“Overall it is a mixed bag of outcome. With the constructive backdrop for risk sentiment today the market may tend to have a positive interpretation. But after the initial – likely mild reaction, the market is likely to look past it.
“The rebound in industrial production is encouraging, but the growth outlook has not brightened up yet with various tariffs still in place. The PBoC is likely to stay supportive, and we continue to expect some liquidity release via a 50bp cut in the reserve ratio by the year-end.”
“It is actually in line with our forecast. I think the tertiary sector’s stability, or rather the improvement in the tertiary industry is very important for China. Around half of growth is actually contributed by the tertiary industry.”
“But I think the slowdown is set to continue. There is a lot of uncertainty, still, regarding the U.S.-China trade agreement. I think the Dec. 15 tariffs will have very important implications for Chinese growth in 2020. Beijing’s approach has been rather measured and targeted and they will continue to be so.
“I think they will continue to take interest rates lower via the loan prime rate, but it’s not going to be a big drop, it’s going to be gradual. I think fiscal policy wise there’s a lot more they can do.”
- China’s economic growth has been slowing since last year as the trade war with the United States takes a toll on factory activity, exports and domestic demand, suggesting that a spate of stimulus measures including tax cuts and easier lending rules are yet to have a notable effect on overall growth.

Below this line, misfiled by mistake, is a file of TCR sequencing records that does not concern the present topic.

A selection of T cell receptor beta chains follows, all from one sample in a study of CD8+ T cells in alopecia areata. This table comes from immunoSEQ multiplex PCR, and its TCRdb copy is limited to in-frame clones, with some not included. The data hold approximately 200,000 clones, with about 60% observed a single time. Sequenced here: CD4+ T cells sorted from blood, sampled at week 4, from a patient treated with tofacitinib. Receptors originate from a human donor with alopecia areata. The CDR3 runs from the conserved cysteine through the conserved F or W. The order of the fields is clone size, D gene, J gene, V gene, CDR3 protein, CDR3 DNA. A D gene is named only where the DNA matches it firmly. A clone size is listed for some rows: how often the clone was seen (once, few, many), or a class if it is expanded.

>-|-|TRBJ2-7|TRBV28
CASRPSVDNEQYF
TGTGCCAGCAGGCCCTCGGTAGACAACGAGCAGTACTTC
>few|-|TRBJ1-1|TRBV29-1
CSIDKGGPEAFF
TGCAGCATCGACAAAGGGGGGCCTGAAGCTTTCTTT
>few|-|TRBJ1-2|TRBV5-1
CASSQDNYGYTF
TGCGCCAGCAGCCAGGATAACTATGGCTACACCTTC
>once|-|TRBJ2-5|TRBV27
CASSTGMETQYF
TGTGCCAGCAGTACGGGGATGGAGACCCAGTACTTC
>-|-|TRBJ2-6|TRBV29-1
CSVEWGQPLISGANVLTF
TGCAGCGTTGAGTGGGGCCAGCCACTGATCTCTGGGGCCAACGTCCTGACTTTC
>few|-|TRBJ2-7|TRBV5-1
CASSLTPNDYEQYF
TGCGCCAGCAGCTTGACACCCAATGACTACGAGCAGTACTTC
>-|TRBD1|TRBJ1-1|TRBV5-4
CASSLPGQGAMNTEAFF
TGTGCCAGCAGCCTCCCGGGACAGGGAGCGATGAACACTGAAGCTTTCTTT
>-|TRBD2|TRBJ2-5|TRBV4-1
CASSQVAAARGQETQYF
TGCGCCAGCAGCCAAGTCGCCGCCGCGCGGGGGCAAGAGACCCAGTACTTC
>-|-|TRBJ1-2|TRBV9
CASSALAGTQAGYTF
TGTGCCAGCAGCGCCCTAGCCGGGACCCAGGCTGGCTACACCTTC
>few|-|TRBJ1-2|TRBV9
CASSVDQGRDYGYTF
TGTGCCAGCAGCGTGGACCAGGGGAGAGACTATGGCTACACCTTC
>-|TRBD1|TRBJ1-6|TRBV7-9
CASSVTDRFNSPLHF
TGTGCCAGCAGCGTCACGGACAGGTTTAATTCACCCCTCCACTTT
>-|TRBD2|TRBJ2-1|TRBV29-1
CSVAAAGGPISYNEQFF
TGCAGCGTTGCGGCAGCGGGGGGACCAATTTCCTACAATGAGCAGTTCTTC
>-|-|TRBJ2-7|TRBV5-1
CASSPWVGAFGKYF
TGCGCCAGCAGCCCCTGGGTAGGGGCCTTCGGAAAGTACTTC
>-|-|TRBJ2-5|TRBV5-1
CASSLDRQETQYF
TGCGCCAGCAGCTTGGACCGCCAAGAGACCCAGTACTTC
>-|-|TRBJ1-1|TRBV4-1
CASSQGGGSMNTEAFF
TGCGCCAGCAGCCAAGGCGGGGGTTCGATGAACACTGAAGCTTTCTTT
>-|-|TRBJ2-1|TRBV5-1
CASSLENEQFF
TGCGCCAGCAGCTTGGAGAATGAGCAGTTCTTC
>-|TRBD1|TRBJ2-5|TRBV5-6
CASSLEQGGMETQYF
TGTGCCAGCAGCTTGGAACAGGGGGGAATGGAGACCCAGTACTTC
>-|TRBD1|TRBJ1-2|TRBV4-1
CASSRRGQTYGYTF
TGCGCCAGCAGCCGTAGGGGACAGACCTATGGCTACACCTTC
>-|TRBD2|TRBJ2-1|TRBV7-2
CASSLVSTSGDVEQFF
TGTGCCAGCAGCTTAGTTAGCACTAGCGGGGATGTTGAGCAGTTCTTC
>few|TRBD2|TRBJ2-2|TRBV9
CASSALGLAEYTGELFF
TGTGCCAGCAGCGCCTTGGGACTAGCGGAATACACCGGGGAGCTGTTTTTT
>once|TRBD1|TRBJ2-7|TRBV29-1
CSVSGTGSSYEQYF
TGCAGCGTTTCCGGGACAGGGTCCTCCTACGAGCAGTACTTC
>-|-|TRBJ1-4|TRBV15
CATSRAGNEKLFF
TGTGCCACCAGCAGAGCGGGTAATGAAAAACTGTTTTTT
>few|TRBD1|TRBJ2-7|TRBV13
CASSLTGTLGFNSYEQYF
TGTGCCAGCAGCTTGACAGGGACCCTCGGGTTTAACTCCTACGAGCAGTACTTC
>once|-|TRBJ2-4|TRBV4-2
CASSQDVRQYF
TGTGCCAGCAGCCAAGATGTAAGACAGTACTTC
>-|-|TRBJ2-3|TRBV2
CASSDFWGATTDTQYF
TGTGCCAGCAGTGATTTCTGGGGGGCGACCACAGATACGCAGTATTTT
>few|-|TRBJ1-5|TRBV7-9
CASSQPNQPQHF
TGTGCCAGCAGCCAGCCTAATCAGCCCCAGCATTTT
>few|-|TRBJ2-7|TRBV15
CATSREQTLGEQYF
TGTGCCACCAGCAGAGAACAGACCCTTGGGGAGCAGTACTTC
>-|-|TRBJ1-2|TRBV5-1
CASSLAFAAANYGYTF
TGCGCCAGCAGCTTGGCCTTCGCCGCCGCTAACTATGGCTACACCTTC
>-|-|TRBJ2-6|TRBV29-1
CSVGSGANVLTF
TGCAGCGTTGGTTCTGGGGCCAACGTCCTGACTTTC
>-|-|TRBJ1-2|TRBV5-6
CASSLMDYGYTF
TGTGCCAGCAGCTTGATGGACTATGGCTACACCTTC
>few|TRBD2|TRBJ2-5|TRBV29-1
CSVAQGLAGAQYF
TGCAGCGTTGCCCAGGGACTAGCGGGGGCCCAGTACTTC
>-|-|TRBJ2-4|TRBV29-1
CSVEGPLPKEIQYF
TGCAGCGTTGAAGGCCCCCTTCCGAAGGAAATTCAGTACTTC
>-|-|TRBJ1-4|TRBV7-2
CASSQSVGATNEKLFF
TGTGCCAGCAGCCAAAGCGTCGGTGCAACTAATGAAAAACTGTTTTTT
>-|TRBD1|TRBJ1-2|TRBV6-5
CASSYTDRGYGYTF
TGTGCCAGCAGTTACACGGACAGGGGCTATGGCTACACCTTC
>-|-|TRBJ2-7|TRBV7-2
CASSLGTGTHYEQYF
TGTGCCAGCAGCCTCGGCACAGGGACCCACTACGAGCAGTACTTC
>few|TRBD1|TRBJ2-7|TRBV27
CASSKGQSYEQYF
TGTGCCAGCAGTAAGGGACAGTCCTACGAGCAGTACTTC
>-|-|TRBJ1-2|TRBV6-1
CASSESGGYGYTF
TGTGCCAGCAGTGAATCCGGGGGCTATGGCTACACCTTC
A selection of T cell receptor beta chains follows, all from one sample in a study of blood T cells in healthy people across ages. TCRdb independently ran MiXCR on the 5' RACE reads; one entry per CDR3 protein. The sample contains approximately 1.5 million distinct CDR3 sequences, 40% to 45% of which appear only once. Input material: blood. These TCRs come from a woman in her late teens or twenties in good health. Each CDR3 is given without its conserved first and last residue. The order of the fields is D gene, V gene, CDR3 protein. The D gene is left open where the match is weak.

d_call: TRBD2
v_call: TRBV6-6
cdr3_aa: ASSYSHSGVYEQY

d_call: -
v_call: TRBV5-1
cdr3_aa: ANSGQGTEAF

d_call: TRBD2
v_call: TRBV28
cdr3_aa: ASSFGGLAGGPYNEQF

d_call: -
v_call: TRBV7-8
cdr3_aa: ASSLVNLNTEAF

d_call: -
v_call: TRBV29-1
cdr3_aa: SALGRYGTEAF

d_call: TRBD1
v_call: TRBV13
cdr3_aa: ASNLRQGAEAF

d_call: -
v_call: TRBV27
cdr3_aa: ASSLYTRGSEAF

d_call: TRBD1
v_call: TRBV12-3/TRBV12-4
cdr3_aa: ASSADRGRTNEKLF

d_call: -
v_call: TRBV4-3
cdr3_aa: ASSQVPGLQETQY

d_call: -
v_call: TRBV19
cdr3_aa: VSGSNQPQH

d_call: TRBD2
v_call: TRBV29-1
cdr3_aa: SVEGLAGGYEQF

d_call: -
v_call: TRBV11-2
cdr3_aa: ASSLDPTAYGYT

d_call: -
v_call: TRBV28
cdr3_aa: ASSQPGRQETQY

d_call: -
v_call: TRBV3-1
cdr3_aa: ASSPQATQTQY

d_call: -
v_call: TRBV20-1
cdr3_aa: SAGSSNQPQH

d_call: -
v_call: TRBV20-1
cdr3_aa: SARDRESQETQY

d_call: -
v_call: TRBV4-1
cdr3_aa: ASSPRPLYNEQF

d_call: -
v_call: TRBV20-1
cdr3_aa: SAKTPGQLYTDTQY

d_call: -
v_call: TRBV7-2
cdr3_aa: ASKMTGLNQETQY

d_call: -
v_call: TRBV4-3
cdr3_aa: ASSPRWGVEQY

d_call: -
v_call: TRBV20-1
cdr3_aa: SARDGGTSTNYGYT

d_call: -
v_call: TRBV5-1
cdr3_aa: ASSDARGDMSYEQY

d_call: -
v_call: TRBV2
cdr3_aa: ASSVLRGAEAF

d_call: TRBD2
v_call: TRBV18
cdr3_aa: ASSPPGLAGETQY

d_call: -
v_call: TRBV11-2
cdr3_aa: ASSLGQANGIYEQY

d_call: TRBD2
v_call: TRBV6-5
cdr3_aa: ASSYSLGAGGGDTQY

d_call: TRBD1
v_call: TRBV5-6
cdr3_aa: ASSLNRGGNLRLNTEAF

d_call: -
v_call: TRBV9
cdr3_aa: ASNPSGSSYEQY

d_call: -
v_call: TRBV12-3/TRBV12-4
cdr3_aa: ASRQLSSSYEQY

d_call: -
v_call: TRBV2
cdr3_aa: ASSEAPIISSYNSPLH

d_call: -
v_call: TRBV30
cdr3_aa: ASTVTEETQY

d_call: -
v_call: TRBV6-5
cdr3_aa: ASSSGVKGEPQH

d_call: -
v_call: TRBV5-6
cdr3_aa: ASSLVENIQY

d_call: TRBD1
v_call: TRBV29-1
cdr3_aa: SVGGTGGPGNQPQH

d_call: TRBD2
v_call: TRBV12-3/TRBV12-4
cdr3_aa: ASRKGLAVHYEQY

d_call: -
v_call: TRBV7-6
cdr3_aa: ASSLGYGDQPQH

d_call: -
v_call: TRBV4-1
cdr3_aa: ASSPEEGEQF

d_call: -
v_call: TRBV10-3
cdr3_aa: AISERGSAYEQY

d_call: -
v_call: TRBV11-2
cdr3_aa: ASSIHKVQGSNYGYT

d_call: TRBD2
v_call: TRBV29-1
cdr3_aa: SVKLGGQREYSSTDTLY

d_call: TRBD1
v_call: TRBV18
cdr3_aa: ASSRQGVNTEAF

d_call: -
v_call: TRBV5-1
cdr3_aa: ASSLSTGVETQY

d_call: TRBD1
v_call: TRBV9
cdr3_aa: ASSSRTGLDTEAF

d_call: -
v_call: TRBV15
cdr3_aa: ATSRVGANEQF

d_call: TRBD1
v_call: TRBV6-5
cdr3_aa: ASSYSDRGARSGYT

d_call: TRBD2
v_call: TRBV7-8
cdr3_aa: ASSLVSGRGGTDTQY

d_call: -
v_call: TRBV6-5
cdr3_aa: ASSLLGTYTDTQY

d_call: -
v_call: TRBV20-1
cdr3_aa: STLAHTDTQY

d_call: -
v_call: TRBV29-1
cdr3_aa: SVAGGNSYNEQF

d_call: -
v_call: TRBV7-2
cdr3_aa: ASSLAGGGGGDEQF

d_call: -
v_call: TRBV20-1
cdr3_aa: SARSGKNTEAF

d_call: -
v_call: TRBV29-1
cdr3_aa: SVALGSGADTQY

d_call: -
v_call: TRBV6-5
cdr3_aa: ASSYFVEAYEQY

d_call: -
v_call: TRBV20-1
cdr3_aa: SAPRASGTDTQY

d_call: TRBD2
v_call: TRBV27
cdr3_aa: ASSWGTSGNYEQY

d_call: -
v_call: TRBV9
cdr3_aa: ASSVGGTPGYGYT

- The outlook is unlikely to change for the better any time soon even though the trade tensions between Beijing and Washington have eased somewhat.
- U.S. President Donald Trump said last week the two sides had reached an agreement on the first phase of a deal and suspended a tariff hike, but officials said much work still needed to be done.
- The International Monetary Fund has warned the trade war will cut 2019 global growth to its slowest pace since the 2008-2009 financial crisis, but said output would rebound if the dueling tariffs were removed.
- Beijing has relied on a combination of fiscal stimulus and monetary easing to weather the current slowdown, including trillions of yuan in tax cuts and local government bonds to fund infrastructure projects and efforts to spur bank lending.
- But the economy has been slow to respond with business confidence shaky and local governments facing increasing strains as tax cuts hit revenues, weighing on investment.
- Analysts in a Reuters poll expect the People’s Bank of China (PBOC) to ease policy further by cutting banks’ reserve retirement ratios and the one-year loan prime rate, a new benchmark lending rate.
- China’s economic growth is expected to cool to 6.2% this year, a near 30-year low, according to a Reuters poll. The economy grew 6.6% last year.
Reporting by Asian bureaus; Editing by Subhranshu Sahu